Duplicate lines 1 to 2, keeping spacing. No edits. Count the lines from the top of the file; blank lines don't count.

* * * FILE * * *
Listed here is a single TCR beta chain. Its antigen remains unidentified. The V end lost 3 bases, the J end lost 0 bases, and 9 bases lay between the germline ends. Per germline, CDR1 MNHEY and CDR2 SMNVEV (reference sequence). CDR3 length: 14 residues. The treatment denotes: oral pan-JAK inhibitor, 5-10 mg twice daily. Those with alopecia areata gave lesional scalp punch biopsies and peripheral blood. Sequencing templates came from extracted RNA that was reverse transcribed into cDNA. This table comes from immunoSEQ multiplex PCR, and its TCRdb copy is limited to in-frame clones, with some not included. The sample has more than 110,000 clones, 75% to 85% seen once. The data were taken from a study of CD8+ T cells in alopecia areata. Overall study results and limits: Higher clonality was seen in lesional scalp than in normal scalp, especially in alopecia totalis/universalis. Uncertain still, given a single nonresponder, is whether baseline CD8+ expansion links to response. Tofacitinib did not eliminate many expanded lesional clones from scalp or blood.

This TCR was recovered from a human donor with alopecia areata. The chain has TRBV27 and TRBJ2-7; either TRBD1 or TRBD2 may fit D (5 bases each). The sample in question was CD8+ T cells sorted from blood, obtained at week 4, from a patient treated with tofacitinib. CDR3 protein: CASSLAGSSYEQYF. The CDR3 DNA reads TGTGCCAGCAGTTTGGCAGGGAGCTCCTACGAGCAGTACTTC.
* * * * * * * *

Listed here is a single TCR beta chain. Its antigen remains unidentified. The V end lost 3 bases, the J end lost 0 bases, and 9 bases lay between the germline ends. Per germline, CDR1 MNHEY and CDR2 SMNVEV (reference sequence). CDR3 length: 14 residues. The treatment denotes: oral pan-JAK inhibitor, 5-10 mg twice daily. Those with alopecia areata gave lesional scalp punch biopsies and peripheral blood. Sequencing templates came from extracted RNA that was reverse transcribed into cDNA. This table comes from immunoSEQ multiplex PCR, and its TCRdb copy is limited to in-frame clones, with some not included. The sample has more than 110,000 clones, 75% to 85% seen once. The data were taken from a study of CD8+ T cells in alopecia areata. Overall study results and limits: Higher clonality was seen in lesional scalp than in normal scalp, especially in alopecia totalis/universalis. Uncertain still, given a single nonresponder, is whether baseline CD8+ expansion links to response. Tofacitinib did not eliminate many expanded lesional clones from scalp or blood.

This TCR was recovered from a human donor with alopecia areata. The chain has TRBV27 and TRBJ2-7; either TRBD1 or TRBD2 may fit D (5 bases each). The sample in question was CD8+ T cells sorted from blood, obtained at week 4, from a patient treated with tofacitinib. CDR3 protein: CASSLAGSSYEQYF. The CDR3 DNA reads TGTGCCAGCAGTTTGGCAGGGAGCTCCTACGAGCAGTACTTC.